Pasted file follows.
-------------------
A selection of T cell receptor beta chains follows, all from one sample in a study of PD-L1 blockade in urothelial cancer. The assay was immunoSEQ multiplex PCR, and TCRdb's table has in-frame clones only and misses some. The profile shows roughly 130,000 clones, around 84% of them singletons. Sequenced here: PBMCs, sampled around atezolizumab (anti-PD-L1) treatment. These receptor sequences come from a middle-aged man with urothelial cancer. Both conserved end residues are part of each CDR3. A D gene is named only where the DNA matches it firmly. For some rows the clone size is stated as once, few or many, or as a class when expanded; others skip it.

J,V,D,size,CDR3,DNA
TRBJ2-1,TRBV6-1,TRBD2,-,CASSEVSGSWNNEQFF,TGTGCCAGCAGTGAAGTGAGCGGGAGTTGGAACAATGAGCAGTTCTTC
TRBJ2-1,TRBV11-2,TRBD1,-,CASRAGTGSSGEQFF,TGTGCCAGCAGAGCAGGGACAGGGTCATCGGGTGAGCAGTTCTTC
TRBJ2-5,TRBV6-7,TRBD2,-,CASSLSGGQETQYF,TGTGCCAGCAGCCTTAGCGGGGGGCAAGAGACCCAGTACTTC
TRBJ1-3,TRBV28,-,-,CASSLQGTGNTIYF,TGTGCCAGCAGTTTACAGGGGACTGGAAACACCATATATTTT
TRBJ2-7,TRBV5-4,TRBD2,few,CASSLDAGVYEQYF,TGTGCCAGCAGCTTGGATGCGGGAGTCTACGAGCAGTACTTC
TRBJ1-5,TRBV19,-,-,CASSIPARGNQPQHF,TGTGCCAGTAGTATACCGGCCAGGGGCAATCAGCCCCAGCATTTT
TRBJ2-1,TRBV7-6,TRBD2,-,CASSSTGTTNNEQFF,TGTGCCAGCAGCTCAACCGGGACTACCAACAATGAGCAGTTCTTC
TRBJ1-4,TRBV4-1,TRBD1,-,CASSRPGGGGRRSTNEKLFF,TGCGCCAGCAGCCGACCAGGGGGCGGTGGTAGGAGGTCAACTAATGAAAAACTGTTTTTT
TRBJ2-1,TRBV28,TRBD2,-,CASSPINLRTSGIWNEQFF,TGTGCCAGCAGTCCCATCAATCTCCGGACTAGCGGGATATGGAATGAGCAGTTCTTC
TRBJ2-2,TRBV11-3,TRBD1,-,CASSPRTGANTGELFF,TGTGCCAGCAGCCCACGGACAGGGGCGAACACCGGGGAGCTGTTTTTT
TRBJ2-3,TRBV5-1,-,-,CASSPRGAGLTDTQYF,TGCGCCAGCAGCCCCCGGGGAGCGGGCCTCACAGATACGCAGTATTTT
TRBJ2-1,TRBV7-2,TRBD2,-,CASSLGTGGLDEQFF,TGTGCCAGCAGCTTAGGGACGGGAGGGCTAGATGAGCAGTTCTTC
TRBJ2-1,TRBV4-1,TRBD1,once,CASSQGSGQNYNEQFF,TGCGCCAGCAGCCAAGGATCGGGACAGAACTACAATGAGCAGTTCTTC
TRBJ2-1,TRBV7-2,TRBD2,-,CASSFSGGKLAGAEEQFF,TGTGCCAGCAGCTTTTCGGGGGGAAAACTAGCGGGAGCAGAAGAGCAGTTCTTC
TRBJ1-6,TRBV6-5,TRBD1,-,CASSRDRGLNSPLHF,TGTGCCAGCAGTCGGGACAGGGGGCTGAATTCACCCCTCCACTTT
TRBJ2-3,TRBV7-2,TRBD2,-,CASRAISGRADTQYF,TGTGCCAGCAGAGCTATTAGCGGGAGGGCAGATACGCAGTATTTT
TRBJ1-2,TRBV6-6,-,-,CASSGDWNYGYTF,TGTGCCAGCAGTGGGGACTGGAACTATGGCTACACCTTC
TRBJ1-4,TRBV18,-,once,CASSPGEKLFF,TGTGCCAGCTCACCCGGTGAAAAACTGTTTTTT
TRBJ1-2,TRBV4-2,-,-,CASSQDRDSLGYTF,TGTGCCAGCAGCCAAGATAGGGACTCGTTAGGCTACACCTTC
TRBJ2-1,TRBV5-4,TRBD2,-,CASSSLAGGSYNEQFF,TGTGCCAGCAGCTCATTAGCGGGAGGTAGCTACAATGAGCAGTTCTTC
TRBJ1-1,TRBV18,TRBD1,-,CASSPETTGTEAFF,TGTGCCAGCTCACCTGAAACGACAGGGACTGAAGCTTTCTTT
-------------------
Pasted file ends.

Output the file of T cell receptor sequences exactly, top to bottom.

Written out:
A selection of T cell receptor beta chains follows, all from one sample in a study of PD-L1 blockade in urothelial cancer. The assay was immunoSEQ multiplex PCR, and TCRdb's table has in-frame clones only and misses some. The profile shows roughly 130,000 clones, around 84% of them singletons. Sequenced here: PBMCs, sampled around atezolizumab (anti-PD-L1) treatment. These receptor sequences come from a middle-aged man with urothelial cancer. Both conserved end residues are part of each CDR3. A D gene is named only where the DNA matches it firmly. For some rows the clone size is stated as once, few or many, or as a class when expanded; others skip it.

J,V,D,size,CDR3,DNA
TRBJ2-1,TRBV6-1,TRBD2,-,CASSEVSGSWNNEQFF,TGTGCCAGCAGTGAAGTGAGCGGGAGTTGGAACAATGAGCAGTTCTTC
TRBJ2-1,TRBV11-2,TRBD1,-,CASRAGTGSSGEQFF,TGTGCCAGCAGAGCAGGGACAGGGTCATCGGGTGAGCAGTTCTTC
TRBJ2-5,TRBV6-7,TRBD2,-,CASSLSGGQETQYF,TGTGCCAGCAGCCTTAGCGGGGGGCAAGAGACCCAGTACTTC
TRBJ1-3,TRBV28,-,-,CASSLQGTGNTIYF,TGTGCCAGCAGTTTACAGGGGACTGGAAACACCATATATTTT
TRBJ2-7,TRBV5-4,TRBD2,few,CASSLDAGVYEQYF,TGTGCCAGCAGCTTGGATGCGGGAGTCTACGAGCAGTACTTC
TRBJ1-5,TRBV19,-,-,CASSIPARGNQPQHF,TGTGCCAGTAGTATACCGGCCAGGGGCAATCAGCCCCAGCATTTT
TRBJ2-1,TRBV7-6,TRBD2,-,CASSSTGTTNNEQFF,TGTGCCAGCAGCTCAACCGGGACTACCAACAATGAGCAGTTCTTC
TRBJ1-4,TRBV4-1,TRBD1,-,CASSRPGGGGRRSTNEKLFF,TGCGCCAGCAGCCGACCAGGGGGCGGTGGTAGGAGGTCAACTAATGAAAAACTGTTTTTT
TRBJ2-1,TRBV28,TRBD2,-,CASSPINLRTSGIWNEQFF,TGTGCCAGCAGTCCCATCAATCTCCGGACTAGCGGGATATGGAATGAGCAGTTCTTC
TRBJ2-2,TRBV11-3,TRBD1,-,CASSPRTGANTGELFF,TGTGCCAGCAGCCCACGGACAGGGGCGAACACCGGGGAGCTGTTTTTT
TRBJ2-3,TRBV5-1,-,-,CASSPRGAGLTDTQYF,TGCGCCAGCAGCCCCCGGGGAGCGGGCCTCACAGATACGCAGTATTTT
TRBJ2-1,TRBV7-2,TRBD2,-,CASSLGTGGLDEQFF,TGTGCCAGCAGCTTAGGGACGGGAGGGCTAGATGAGCAGTTCTTC
TRBJ2-1,TRBV4-1,TRBD1,once,CASSQGSGQNYNEQFF,TGCGCCAGCAGCCAAGGATCGGGACAGAACTACAATGAGCAGTTCTTC
TRBJ2-1,TRBV7-2,TRBD2,-,CASSFSGGKLAGAEEQFF,TGTGCCAGCAGCTTTTCGGGGGGAAAACTAGCGGGAGCAGAAGAGCAGTTCTTC
TRBJ1-6,TRBV6-5,TRBD1,-,CASSRDRGLNSPLHF,TGTGCCAGCAGTCGGGACAGGGGGCTGAATTCACCCCTCCACTTT
TRBJ2-3,TRBV7-2,TRBD2,-,CASRAISGRADTQYF,TGTGCCAGCAGAGCTATTAGCGGGAGGGCAGATACGCAGTATTTT
TRBJ1-2,TRBV6-6,-,-,CASSGDWNYGYTF,TGTGCCAGCAGTGGGGACTGGAACTATGGCTACACCTTC
TRBJ1-4,TRBV18,-,once,CASSPGEKLFF,TGTGCCAGCTCACCCGGTGAAAAACTGTTTTTT
TRBJ1-2,TRBV4-2,-,-,CASSQDRDSLGYTF,TGTGCCAGCAGCCAAGATAGGGACTCGTTAGGCTACACCTTC
TRBJ2-1,TRBV5-4,TRBD2,-,CASSSLAGGSYNEQFF,TGTGCCAGCAGCTCATTAGCGGGAGGTAGCTACAATGAGCAGTTCTTC
TRBJ1-1,TRBV18,TRBD1,-,CASSPETTGTEAFF,TGTGCCAGCTCACCTGAAACGACAGGGACTGAAGCTTTCTTT